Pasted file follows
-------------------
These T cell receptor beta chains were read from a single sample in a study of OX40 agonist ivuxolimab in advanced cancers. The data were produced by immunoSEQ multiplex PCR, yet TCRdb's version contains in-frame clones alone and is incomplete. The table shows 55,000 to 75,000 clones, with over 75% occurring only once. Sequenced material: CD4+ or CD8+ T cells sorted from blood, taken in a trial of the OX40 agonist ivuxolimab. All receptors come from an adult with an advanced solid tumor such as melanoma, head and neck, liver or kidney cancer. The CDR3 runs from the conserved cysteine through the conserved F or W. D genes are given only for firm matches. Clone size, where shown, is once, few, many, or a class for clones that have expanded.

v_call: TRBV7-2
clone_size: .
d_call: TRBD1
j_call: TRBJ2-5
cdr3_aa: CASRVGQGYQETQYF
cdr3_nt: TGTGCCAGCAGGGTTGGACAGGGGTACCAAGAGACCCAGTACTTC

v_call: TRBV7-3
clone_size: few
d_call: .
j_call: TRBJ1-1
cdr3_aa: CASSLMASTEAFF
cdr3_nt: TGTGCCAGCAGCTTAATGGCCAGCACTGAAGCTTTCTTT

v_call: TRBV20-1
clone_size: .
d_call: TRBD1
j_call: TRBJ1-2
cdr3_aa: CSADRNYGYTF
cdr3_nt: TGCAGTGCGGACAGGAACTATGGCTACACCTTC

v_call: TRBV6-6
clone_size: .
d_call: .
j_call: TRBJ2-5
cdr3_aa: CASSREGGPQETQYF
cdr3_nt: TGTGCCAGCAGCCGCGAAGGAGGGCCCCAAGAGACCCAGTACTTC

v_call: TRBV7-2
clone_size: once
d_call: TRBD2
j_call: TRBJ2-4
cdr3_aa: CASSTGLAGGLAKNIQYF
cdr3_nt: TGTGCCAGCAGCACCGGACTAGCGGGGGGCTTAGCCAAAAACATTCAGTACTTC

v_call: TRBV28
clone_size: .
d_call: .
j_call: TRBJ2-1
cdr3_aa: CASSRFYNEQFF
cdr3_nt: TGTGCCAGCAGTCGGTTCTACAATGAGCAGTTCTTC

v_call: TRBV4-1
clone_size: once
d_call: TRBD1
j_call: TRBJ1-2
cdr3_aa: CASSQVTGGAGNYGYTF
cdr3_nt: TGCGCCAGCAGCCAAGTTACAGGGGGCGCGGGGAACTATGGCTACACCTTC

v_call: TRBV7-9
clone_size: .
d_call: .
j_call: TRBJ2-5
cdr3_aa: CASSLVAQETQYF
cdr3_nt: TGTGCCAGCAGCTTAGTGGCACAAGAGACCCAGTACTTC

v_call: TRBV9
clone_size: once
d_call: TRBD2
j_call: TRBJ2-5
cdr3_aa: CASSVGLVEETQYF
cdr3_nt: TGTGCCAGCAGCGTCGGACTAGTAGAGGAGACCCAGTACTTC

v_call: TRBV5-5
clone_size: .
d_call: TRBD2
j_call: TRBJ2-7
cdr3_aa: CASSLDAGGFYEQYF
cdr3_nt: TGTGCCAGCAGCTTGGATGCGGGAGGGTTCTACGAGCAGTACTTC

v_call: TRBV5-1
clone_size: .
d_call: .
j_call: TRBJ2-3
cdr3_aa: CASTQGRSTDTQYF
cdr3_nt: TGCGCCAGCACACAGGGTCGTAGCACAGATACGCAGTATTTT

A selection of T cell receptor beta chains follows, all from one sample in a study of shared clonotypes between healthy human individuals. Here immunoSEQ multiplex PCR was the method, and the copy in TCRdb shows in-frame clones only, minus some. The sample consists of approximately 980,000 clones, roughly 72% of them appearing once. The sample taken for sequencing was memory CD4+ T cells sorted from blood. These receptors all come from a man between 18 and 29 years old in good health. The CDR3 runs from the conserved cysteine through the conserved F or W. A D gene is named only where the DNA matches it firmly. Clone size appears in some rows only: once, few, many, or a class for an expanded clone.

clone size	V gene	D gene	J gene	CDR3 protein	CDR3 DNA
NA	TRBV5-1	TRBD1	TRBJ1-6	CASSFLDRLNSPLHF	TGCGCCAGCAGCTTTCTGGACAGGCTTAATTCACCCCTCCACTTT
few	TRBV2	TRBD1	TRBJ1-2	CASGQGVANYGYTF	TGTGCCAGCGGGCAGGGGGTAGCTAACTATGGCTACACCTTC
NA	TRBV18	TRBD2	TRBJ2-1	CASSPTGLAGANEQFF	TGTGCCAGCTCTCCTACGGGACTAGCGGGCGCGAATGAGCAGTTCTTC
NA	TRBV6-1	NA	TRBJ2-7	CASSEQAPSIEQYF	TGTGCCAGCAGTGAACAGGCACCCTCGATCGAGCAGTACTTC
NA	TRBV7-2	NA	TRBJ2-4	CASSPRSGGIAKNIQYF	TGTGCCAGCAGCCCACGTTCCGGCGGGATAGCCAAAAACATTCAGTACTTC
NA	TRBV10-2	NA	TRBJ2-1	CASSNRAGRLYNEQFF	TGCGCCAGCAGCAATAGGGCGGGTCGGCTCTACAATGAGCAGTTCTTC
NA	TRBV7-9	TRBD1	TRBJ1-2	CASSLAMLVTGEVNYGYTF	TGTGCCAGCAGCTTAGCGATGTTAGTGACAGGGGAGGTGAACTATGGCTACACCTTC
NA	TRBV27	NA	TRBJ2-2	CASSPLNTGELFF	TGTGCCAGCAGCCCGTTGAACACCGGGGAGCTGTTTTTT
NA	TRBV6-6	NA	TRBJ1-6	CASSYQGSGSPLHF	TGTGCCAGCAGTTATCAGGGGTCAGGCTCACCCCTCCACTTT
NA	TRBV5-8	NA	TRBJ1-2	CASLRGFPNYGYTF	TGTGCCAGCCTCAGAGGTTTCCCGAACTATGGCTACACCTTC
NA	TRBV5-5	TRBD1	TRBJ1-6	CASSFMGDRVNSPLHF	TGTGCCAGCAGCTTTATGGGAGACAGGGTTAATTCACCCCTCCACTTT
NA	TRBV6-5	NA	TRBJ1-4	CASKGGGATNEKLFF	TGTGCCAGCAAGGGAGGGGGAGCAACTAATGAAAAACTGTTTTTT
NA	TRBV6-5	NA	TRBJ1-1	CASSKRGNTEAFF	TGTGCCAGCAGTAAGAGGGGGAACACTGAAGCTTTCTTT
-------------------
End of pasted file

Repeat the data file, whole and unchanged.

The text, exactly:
These T cell receptor beta chains were read from a single sample in a study of OX40 agonist ivuxolimab in advanced cancers. The data were produced by immunoSEQ multiplex PCR, yet TCRdb's version contains in-frame clones alone and is incomplete. The table shows 55,000 to 75,000 clones, with over 75% occurring only once. Sequenced material: CD4+ or CD8+ T cells sorted from blood, taken in a trial of the OX40 agonist ivuxolimab. All receptors come from an adult with an advanced solid tumor such as melanoma, head and neck, liver or kidney cancer. The CDR3 runs from the conserved cysteine through the conserved F or W. D genes are given only for firm matches. Clone size, where shown, is once, few, many, or a class for clones that have expanded.

v_call: TRBV7-2
clone_size: .
d_call: TRBD1
j_call: TRBJ2-5
cdr3_aa: CASRVGQGYQETQYF
cdr3_nt: TGTGCCAGCAGGGTTGGACAGGGGTACCAAGAGACCCAGTACTTC

v_call: TRBV7-3
clone_size: few
d_call: .
j_call: TRBJ1-1
cdr3_aa: CASSLMASTEAFF
cdr3_nt: TGTGCCAGCAGCTTAATGGCCAGCACTGAAGCTTTCTTT

v_call: TRBV20-1
clone_size: .
d_call: TRBD1
j_call: TRBJ1-2
cdr3_aa: CSADRNYGYTF
cdr3_nt: TGCAGTGCGGACAGGAACTATGGCTACACCTTC

v_call: TRBV6-6
clone_size: .
d_call: .
j_call: TRBJ2-5
cdr3_aa: CASSREGGPQETQYF
cdr3_nt: TGTGCCAGCAGCCGCGAAGGAGGGCCCCAAGAGACCCAGTACTTC

v_call: TRBV7-2
clone_size: once
d_call: TRBD2
j_call: TRBJ2-4
cdr3_aa: CASSTGLAGGLAKNIQYF
cdr3_nt: TGTGCCAGCAGCACCGGACTAGCGGGGGGCTTAGCCAAAAACATTCAGTACTTC

v_call: TRBV28
clone_size: .
d_call: .
j_call: TRBJ2-1
cdr3_aa: CASSRFYNEQFF
cdr3_nt: TGTGCCAGCAGTCGGTTCTACAATGAGCAGTTCTTC

v_call: TRBV4-1
clone_size: once
d_call: TRBD1
j_call: TRBJ1-2
cdr3_aa: CASSQVTGGAGNYGYTF
cdr3_nt: TGCGCCAGCAGCCAAGTTACAGGGGGCGCGGGGAACTATGGCTACACCTTC

v_call: TRBV7-9
clone_size: .
d_call: .
j_call: TRBJ2-5
cdr3_aa: CASSLVAQETQYF
cdr3_nt: TGTGCCAGCAGCTTAGTGGCACAAGAGACCCAGTACTTC

v_call: TRBV9
clone_size: once
d_call: TRBD2
j_call: TRBJ2-5
cdr3_aa: CASSVGLVEETQYF
cdr3_nt: TGTGCCAGCAGCGTCGGACTAGTAGAGGAGACCCAGTACTTC

v_call: TRBV5-5
clone_size: .
d_call: TRBD2
j_call: TRBJ2-7
cdr3_aa: CASSLDAGGFYEQYF
cdr3_nt: TGTGCCAGCAGCTTGGATGCGGGAGGGTTCTACGAGCAGTACTTC

v_call: TRBV5-1
clone_size: .
d_call: .
j_call: TRBJ2-3
cdr3_aa: CASTQGRSTDTQYF
cdr3_nt: TGCGCCAGCACACAGGGTCGTAGCACAGATACGCAGTATTTT

A selection of T cell receptor beta chains follows, all from one sample in a study of shared clonotypes between healthy human individuals. Here immunoSEQ multiplex PCR was the method, and the copy in TCRdb shows in-frame clones only, minus some. The sample consists of approximately 980,000 clones, roughly 72% of them appearing once. The sample taken for sequencing was memory CD4+ T cells sorted from blood. These receptors all come from a man between 18 and 29 years old in good health. The CDR3 runs from the conserved cysteine through the conserved F or W. A D gene is named only where the DNA matches it firmly. Clone size appears in some rows only: once, few, many, or a class for an expanded clone.

clone size	V gene	D gene	J gene	CDR3 protein	CDR3 DNA
NA	TRBV5-1	TRBD1	TRBJ1-6	CASSFLDRLNSPLHF	TGCGCCAGCAGCTTTCTGGACAGGCTTAATTCACCCCTCCACTTT
few	TRBV2	TRBD1	TRBJ1-2	CASGQGVANYGYTF	TGTGCCAGCGGGCAGGGGGTAGCTAACTATGGCTACACCTTC
NA	TRBV18	TRBD2	TRBJ2-1	CASSPTGLAGANEQFF	TGTGCCAGCTCTCCTACGGGACTAGCGGGCGCGAATGAGCAGTTCTTC
NA	TRBV6-1	NA	TRBJ2-7	CASSEQAPSIEQYF	TGTGCCAGCAGTGAACAGGCACCCTCGATCGAGCAGTACTTC
NA	TRBV7-2	NA	TRBJ2-4	CASSPRSGGIAKNIQYF	TGTGCCAGCAGCCCACGTTCCGGCGGGATAGCCAAAAACATTCAGTACTTC
NA	TRBV10-2	NA	TRBJ2-1	CASSNRAGRLYNEQFF	TGCGCCAGCAGCAATAGGGCGGGTCGGCTCTACAATGAGCAGTTCTTC
NA	TRBV7-9	TRBD1	TRBJ1-2	CASSLAMLVTGEVNYGYTF	TGTGCCAGCAGCTTAGCGATGTTAGTGACAGGGGAGGTGAACTATGGCTACACCTTC
NA	TRBV27	NA	TRBJ2-2	CASSPLNTGELFF	TGTGCCAGCAGCCCGTTGAACACCGGGGAGCTGTTTTTT
NA	TRBV6-6	NA	TRBJ1-6	CASSYQGSGSPLHF	TGTGCCAGCAGTTATCAGGGGTCAGGCTCACCCCTCCACTTT
NA	TRBV5-8	NA	TRBJ1-2	CASLRGFPNYGYTF	TGTGCCAGCCTCAGAGGTTTCCCGAACTATGGCTACACCTTC
NA	TRBV5-5	TRBD1	TRBJ1-6	CASSFMGDRVNSPLHF	TGTGCCAGCAGCTTTATGGGAGACAGGGTTAATTCACCCCTCCACTTT
NA	TRBV6-5	NA	TRBJ1-4	CASKGGGATNEKLFF	TGTGCCAGCAAGGGAGGGGGAGCAACTAATGAAAAACTGTTTTTT
NA	TRBV6-5	NA	TRBJ1-1	CASSKRGNTEAFF	TGTGCCAGCAGTAAGAGGGGGAACACTGAAGCTTTCTTT